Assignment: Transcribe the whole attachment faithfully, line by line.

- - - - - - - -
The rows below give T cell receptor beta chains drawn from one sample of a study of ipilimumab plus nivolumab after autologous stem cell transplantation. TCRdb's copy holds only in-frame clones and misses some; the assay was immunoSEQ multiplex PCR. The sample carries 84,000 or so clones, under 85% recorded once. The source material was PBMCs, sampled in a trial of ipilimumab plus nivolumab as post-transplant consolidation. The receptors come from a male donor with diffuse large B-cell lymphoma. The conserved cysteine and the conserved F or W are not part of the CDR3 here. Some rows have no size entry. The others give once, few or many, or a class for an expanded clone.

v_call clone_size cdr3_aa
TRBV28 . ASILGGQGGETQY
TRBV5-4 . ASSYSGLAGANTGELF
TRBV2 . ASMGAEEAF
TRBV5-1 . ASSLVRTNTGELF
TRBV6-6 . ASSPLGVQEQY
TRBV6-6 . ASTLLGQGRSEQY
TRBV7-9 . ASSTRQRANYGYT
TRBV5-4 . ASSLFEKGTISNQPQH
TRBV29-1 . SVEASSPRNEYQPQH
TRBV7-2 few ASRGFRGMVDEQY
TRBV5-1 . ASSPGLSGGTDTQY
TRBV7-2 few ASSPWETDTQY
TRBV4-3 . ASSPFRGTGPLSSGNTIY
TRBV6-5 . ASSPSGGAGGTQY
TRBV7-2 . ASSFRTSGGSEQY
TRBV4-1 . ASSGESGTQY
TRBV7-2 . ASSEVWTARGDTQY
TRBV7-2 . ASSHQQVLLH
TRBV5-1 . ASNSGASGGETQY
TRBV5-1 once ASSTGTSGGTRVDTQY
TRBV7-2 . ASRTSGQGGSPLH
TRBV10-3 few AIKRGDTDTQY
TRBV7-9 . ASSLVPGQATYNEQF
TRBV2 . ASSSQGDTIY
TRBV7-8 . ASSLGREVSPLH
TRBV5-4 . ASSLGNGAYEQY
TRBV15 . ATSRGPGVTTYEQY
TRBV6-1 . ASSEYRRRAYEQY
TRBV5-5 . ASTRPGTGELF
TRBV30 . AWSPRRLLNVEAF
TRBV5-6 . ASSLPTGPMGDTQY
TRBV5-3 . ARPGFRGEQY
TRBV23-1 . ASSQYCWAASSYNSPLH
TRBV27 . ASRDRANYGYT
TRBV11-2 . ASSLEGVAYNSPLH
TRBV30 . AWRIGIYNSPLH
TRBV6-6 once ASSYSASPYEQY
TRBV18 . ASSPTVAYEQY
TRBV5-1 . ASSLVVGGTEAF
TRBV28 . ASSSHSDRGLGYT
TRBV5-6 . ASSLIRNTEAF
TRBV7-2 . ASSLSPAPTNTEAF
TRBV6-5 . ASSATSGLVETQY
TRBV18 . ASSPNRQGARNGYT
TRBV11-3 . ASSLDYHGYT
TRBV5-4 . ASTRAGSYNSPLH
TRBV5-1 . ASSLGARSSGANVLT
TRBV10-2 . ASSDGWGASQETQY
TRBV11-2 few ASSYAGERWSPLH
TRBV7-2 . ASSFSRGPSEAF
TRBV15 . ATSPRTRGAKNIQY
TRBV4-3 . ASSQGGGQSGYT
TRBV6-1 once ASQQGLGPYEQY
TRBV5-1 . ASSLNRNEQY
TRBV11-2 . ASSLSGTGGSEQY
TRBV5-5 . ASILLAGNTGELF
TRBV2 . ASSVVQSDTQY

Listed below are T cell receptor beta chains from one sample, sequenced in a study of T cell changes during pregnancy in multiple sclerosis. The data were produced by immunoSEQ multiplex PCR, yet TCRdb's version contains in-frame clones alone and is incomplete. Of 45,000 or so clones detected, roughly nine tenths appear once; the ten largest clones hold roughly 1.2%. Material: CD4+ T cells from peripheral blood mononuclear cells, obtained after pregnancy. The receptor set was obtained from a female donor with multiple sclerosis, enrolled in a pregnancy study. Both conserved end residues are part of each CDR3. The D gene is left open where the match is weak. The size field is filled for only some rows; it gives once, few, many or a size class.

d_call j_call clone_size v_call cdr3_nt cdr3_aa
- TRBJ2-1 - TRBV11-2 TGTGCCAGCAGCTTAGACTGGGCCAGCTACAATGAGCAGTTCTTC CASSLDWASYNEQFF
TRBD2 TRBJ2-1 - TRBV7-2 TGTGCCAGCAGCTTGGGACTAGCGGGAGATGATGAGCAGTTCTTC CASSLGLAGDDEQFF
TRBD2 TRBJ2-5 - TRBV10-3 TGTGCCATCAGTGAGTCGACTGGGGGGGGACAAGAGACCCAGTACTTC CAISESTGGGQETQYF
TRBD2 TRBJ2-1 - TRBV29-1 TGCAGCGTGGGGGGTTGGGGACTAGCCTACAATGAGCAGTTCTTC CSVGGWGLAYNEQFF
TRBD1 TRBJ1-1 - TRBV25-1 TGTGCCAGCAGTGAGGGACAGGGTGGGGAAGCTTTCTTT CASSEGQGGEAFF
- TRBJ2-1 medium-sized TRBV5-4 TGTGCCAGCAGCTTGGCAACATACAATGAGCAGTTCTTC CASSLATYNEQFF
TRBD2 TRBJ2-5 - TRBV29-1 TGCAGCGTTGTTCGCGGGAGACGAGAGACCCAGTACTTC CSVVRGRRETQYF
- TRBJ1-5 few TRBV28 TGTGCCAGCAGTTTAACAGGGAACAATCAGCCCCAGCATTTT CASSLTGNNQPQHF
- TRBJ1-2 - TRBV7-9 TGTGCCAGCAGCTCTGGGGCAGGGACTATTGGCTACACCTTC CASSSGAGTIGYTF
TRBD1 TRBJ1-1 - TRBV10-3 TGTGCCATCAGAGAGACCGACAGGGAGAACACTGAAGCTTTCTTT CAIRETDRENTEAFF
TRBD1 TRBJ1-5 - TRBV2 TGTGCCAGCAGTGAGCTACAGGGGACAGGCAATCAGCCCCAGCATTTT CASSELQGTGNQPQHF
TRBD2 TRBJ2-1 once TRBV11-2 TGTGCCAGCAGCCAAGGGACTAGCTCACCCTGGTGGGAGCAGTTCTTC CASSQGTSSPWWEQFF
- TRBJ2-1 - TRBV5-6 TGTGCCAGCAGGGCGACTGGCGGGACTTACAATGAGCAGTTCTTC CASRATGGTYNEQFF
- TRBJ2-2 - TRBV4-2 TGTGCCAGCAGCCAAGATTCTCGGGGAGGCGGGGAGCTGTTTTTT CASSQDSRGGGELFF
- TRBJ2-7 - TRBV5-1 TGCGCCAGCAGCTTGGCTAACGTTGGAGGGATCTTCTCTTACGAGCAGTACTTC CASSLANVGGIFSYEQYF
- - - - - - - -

The rows below give T cell receptor beta chains drawn from one sample of a study of ipilimumab plus nivolumab after autologous stem cell transplantation. TCRdb's copy holds only in-frame clones and misses some; the assay was immunoSEQ multiplex PCR. The sample carries 84,000 or so clones, under 85% recorded once. The source material was PBMCs, sampled in a trial of ipilimumab plus nivolumab as post-transplant consolidation. The receptors come from a male donor with diffuse large B-cell lymphoma. The conserved cysteine and the conserved F or W are not part of the CDR3 here. Some rows have no size entry. The others give once, few or many, or a class for an expanded clone.

v_call clone_size cdr3_aa
TRBV28 . ASILGGQGGETQY
TRBV5-4 . ASSYSGLAGANTGELF
TRBV2 . ASMGAEEAF
TRBV5-1 . ASSLVRTNTGELF
TRBV6-6 . ASSPLGVQEQY
TRBV6-6 . ASTLLGQGRSEQY
TRBV7-9 . ASSTRQRANYGYT
TRBV5-4 . ASSLFEKGTISNQPQH
TRBV29-1 . SVEASSPRNEYQPQH
TRBV7-2 few ASRGFRGMVDEQY
TRBV5-1 . ASSPGLSGGTDTQY
TRBV7-2 few ASSPWETDTQY
TRBV4-3 . ASSPFRGTGPLSSGNTIY
TRBV6-5 . ASSPSGGAGGTQY
TRBV7-2 . ASSFRTSGGSEQY
TRBV4-1 . ASSGESGTQY
TRBV7-2 . ASSEVWTARGDTQY
TRBV7-2 . ASSHQQVLLH
TRBV5-1 . ASNSGASGGETQY
TRBV5-1 once ASSTGTSGGTRVDTQY
TRBV7-2 . ASRTSGQGGSPLH
TRBV10-3 few AIKRGDTDTQY
TRBV7-9 . ASSLVPGQATYNEQF
TRBV2 . ASSSQGDTIY
TRBV7-8 . ASSLGREVSPLH
TRBV5-4 . ASSLGNGAYEQY
TRBV15 . ATSRGPGVTTYEQY
TRBV6-1 . ASSEYRRRAYEQY
TRBV5-5 . ASTRPGTGELF
TRBV30 . AWSPRRLLNVEAF
TRBV5-6 . ASSLPTGPMGDTQY
TRBV5-3 . ARPGFRGEQY
TRBV23-1 . ASSQYCWAASSYNSPLH
TRBV27 . ASRDRANYGYT
TRBV11-2 . ASSLEGVAYNSPLH
TRBV30 . AWRIGIYNSPLH
TRBV6-6 once ASSYSASPYEQY
TRBV18 . ASSPTVAYEQY
TRBV5-1 . ASSLVVGGTEAF
TRBV28 . ASSSHSDRGLGYT
TRBV5-6 . ASSLIRNTEAF
TRBV7-2 . ASSLSPAPTNTEAF
TRBV6-5 . ASSATSGLVETQY
TRBV18 . ASSPNRQGARNGYT
TRBV11-3 . ASSLDYHGYT
TRBV5-4 . ASTRAGSYNSPLH
TRBV5-1 . ASSLGARSSGANVLT
TRBV10-2 . ASSDGWGASQETQY
TRBV11-2 few ASSYAGERWSPLH
TRBV7-2 . ASSFSRGPSEAF
TRBV15 . ATSPRTRGAKNIQY
TRBV4-3 . ASSQGGGQSGYT
TRBV6-1 once ASQQGLGPYEQY
TRBV5-1 . ASSLNRNEQY
TRBV11-2 . ASSLSGTGGSEQY
TRBV5-5 . ASILLAGNTGELF
TRBV2 . ASSVVQSDTQY

Listed below are T cell receptor beta chains from one sample, sequenced in a study of T cell changes during pregnancy in multiple sclerosis. The data were produced by immunoSEQ multiplex PCR, yet TCRdb's version contains in-frame clones alone and is incomplete. Of 45,000 or so clones detected, roughly nine tenths appear once; the ten largest clones hold roughly 1.2%. Material: CD4+ T cells from peripheral blood mononuclear cells, obtained after pregnancy. The receptor set was obtained from a female donor with multiple sclerosis, enrolled in a pregnancy study. Both conserved end residues are part of each CDR3. The D gene is left open where the match is weak. The size field is filled for only some rows; it gives once, few, many or a size class.

d_call j_call clone_size v_call cdr3_nt cdr3_aa
- TRBJ2-1 - TRBV11-2 TGTGCCAGCAGCTTAGACTGGGCCAGCTACAATGAGCAGTTCTTC CASSLDWASYNEQFF
TRBD2 TRBJ2-1 - TRBV7-2 TGTGCCAGCAGCTTGGGACTAGCGGGAGATGATGAGCAGTTCTTC CASSLGLAGDDEQFF
TRBD2 TRBJ2-5 - TRBV10-3 TGTGCCATCAGTGAGTCGACTGGGGGGGGACAAGAGACCCAGTACTTC CAISESTGGGQETQYF
TRBD2 TRBJ2-1 - TRBV29-1 TGCAGCGTGGGGGGTTGGGGACTAGCCTACAATGAGCAGTTCTTC CSVGGWGLAYNEQFF
TRBD1 TRBJ1-1 - TRBV25-1 TGTGCCAGCAGTGAGGGACAGGGTGGGGAAGCTTTCTTT CASSEGQGGEAFF
- TRBJ2-1 medium-sized TRBV5-4 TGTGCCAGCAGCTTGGCAACATACAATGAGCAGTTCTTC CASSLATYNEQFF
TRBD2 TRBJ2-5 - TRBV29-1 TGCAGCGTTGTTCGCGGGAGACGAGAGACCCAGTACTTC CSVVRGRRETQYF
- TRBJ1-5 few TRBV28 TGTGCCAGCAGTTTAACAGGGAACAATCAGCCCCAGCATTTT CASSLTGNNQPQHF
- TRBJ1-2 - TRBV7-9 TGTGCCAGCAGCTCTGGGGCAGGGACTATTGGCTACACCTTC CASSSGAGTIGYTF
TRBD1 TRBJ1-1 - TRBV10-3 TGTGCCATCAGAGAGACCGACAGGGAGAACACTGAAGCTTTCTTT CAIRETDRENTEAFF
TRBD1 TRBJ1-5 - TRBV2 TGTGCCAGCAGTGAGCTACAGGGGACAGGCAATCAGCCCCAGCATTTT CASSELQGTGNQPQHF
TRBD2 TRBJ2-1 once TRBV11-2 TGTGCCAGCAGCCAAGGGACTAGCTCACCCTGGTGGGAGCAGTTCTTC CASSQGTSSPWWEQFF
- TRBJ2-1 - TRBV5-6 TGTGCCAGCAGGGCGACTGGCGGGACTTACAATGAGCAGTTCTTC CASRATGGTYNEQFF
- TRBJ2-2 - TRBV4-2 TGTGCCAGCAGCCAAGATTCTCGGGGAGGCGGGGAGCTGTTTTTT CASSQDSRGGGELFF
- TRBJ2-7 - TRBV5-1 TGCGCCAGCAGCTTGGCTAACGTTGGAGGGATCTTCTCTTACGAGCAGTACTTC CASSLANVGGIFSYEQYF